Deciphering the topology of the tree of life and determining the nature of LUCA will remain important areas of research. In particular, it should be possible to reconstitute in more and more details the nature of the last common ancestor of Archaea and Eukarya by summing all eukaryotic features presently distributed between diverse archaeal lineages.

The origin of archaeal viruses, the reasons for their extraordinary diversity (compared to bacterial viruses), and their connection with eukaryotic viruses (especially the so-called giant viruses) will remain big question marks worth of more studies and hypotheses.


What would you like the public (and general microbiological audience) to appreciate about Archaea?

Most people still ignore the existence of Archaea! Many biologists still confuse them with “old” or “strange” bacteria. Many virologists still called archaeal viruses “bacteriophages” because of the eukaryote/prokaryote paradigm. Overall, the general public and many biologists still consider bacteria (and archaea by the way) as primitive organisms. The three domains concept teach us that both Archaea and Bacteria are not primitive but the products of a long evolutionary period after the divergence of their lineage from LUCA, explaining the complexity of their molecular biology. I would like the public and general microbiological audience to appreciate both the uniqueness of archaea and their evolutionary and ecological importance. Studying Archaea is simply essential to understand the history of life on our planet.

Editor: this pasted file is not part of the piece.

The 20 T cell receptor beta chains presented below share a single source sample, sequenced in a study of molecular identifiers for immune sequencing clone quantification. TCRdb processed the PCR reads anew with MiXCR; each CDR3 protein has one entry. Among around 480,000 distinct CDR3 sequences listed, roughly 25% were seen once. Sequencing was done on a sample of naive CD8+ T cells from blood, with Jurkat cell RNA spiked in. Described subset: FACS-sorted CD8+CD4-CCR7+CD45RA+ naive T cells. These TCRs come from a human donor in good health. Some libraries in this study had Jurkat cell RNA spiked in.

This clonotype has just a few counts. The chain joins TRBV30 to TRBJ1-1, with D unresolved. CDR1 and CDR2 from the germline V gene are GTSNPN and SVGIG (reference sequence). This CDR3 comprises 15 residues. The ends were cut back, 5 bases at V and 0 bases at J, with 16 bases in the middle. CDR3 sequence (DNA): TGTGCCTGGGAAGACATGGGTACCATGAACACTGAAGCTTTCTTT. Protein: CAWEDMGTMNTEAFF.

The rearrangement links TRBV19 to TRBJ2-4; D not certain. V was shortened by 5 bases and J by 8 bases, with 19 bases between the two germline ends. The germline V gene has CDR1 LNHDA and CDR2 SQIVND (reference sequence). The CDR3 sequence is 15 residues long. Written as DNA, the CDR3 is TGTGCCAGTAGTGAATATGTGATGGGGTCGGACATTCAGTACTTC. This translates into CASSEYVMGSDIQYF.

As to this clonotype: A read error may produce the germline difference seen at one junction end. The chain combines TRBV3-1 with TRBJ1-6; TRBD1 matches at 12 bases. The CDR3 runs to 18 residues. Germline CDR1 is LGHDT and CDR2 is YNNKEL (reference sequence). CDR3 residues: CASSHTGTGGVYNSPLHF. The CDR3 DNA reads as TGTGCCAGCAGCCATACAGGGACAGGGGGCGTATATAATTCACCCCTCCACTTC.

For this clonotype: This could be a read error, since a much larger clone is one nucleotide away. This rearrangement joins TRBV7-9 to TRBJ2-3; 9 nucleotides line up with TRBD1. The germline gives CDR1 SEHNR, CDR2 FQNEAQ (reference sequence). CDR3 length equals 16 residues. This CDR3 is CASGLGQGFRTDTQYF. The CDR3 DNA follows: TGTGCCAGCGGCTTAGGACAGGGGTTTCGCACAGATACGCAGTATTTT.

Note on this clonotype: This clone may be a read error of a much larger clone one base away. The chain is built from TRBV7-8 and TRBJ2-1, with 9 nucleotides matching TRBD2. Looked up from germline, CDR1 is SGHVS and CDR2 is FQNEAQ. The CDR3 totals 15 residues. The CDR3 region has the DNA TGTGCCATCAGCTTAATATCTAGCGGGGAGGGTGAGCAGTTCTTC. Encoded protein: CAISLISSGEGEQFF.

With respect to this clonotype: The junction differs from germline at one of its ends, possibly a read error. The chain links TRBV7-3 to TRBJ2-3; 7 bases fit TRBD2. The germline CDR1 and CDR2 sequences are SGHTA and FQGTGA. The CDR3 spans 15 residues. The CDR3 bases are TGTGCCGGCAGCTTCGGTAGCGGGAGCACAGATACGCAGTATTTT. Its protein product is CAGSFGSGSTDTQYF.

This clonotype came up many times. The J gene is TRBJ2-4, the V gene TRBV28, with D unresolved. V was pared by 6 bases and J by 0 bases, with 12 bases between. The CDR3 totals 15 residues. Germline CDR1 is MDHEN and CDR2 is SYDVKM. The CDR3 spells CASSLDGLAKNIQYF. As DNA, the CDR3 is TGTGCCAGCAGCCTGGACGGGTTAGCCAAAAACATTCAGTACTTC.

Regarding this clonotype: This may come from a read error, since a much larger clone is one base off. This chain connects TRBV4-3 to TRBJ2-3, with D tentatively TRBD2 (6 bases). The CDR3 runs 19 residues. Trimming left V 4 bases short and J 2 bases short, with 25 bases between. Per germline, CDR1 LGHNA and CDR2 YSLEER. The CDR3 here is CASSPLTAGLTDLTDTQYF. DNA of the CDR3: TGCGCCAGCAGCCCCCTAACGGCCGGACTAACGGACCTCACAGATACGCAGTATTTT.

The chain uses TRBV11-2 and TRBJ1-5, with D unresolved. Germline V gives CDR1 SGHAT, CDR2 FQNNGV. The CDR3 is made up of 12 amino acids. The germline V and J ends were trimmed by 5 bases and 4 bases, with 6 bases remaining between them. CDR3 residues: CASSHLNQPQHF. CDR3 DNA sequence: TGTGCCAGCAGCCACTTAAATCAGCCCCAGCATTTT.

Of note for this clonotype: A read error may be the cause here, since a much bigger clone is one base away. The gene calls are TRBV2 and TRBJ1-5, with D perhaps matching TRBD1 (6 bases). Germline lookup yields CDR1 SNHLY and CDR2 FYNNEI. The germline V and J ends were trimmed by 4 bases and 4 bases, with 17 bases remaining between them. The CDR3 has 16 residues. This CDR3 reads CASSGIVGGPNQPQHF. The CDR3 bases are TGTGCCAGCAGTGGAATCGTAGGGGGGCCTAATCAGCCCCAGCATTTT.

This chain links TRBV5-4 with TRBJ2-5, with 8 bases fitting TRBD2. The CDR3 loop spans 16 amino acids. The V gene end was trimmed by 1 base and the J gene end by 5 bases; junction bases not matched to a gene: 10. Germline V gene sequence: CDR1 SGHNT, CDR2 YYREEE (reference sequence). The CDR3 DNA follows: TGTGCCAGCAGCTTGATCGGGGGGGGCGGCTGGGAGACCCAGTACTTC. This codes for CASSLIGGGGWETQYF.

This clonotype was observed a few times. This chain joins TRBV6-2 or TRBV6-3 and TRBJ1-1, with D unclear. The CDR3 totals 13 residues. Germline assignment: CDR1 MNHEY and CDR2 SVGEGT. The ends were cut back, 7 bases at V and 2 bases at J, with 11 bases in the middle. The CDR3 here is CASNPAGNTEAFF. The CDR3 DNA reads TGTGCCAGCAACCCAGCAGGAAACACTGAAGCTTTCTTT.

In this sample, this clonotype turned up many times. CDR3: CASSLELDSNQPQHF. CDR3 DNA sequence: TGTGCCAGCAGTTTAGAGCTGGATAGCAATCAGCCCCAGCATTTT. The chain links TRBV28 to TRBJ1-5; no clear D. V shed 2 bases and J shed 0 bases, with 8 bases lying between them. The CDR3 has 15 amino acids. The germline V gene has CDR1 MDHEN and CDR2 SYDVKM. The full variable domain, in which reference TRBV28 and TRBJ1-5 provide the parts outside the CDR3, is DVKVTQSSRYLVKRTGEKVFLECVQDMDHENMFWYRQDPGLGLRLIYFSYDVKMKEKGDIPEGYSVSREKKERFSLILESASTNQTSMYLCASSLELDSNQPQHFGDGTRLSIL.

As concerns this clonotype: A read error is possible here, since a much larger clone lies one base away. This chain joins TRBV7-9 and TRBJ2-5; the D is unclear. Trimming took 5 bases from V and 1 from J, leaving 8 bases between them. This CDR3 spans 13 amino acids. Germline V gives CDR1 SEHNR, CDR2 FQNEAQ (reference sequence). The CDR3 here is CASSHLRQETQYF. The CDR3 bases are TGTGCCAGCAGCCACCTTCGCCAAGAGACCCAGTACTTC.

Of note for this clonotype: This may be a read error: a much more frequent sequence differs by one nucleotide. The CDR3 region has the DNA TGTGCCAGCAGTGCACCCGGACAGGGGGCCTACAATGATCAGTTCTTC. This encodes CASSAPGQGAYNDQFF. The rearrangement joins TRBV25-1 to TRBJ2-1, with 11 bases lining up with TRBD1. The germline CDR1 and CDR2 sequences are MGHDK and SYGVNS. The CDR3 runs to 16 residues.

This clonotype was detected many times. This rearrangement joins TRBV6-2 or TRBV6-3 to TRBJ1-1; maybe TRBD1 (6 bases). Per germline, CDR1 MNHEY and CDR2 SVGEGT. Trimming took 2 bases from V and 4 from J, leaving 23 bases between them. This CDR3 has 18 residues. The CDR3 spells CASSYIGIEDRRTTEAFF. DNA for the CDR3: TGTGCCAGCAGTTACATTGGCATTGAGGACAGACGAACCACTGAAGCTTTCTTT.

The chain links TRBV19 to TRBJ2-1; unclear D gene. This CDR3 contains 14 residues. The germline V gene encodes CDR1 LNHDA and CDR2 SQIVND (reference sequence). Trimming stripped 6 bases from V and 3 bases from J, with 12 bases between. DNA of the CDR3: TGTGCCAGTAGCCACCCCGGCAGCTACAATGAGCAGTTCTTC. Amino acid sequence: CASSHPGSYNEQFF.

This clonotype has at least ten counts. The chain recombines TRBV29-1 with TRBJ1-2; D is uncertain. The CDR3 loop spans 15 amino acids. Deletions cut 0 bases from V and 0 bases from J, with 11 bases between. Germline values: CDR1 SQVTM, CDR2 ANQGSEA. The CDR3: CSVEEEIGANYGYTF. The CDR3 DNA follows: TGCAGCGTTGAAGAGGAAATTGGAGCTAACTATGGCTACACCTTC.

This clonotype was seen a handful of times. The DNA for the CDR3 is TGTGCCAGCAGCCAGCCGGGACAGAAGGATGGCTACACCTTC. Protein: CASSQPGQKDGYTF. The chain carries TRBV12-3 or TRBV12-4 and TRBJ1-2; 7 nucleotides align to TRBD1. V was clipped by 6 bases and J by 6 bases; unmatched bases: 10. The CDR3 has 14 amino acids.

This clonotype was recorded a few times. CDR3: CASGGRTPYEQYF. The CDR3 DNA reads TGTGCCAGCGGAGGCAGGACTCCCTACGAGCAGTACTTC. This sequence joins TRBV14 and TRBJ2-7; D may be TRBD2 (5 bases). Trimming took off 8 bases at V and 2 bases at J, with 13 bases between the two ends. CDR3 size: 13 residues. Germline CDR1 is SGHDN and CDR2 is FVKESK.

Are there any particular papers that you feel are absolute must reads for those that aren’t necessarily familiar with the field (and briefly, why)?

This is a difficult task, as primary papers are quite specialized and there are so many good reviews. Among the latter, I would choose:

Wagner A et al, Mechanisms of gene flow in archaea, Nat Rev Microbiol., 15(8):492-501 (2017)

https://www.nature.com/nrmicro/journal/v15/n8/full/nrmicro.2017.41.html


Prangishvili D.,The wonderful world of archaeal viruses, Annu Rev Microbiol., 67:565-85 (2004)

http://www.annualreviews.org/doi/full/10.1146/annurev-micro-092412-155633?url_ver=Z39.88-2003&rfr_id=ori%3Arid%3Acrossref.org&rfr_dat=cr_pub%3Dpubmed


Sapp J. and Fox G., The singular quest for a universal tree of life, Microbiol Mol Biol Rev., 77(4):541-50 (2013)

http://mmbr.asm.org/content/77/4/541.long


For another viewpoint on the position of Asgards in the tree of life and the origin of eukaryotes, I'd suggest:

da Cunha, V. et al., Lokiarchaea are close relatives of Euryarchaeota, not bridging the gap between prokaryotes and eukaryotes, PLoS Genet. 13(6):e1006810 (2017) 

http://journals.plos.org/plosgenetics/article?id=10.1371/journal.pgen.1006810


I also cannot avoid recommending reading my book, “Microbes from Hell” (Chicago University Press, 2016), where I describe the discovery of Archaea by Carl Woese and the discovery of hyperthermophiles by Karl Stetter and Wolfram Zillig.

http://press.uchicago.edu/ucp/books/book/chicago/M/bo20952527.html

Go to the profile of Claudio Nunes-Alves

Claudio Nunes-Alves

Senior Editor, Nature Microbiology

I'm a senior editor at Nature Microbiology, interested in all things bacteria, virus, archaea, fungi and parasites (but I mostly handled articles focusing on bacterial physiology, evolution, parasites and archaea). Before joining Nature, I studied biochemistry at the University of Porto, Portugal, as an undergrad; and was a grad student and post-doc in the labs of Margarida Correia-Neves (ICVS, Braga, Portugal), Sam Behar (Brigham and Women's Hospital and Harvard Medical School, Boston, MA, and then at UMass Medical School, Worcester, MA) and Christophe Benoist (at Harvard Medical School, Boston, MA), where I studied multiple aspects of immunity to tuberculosis.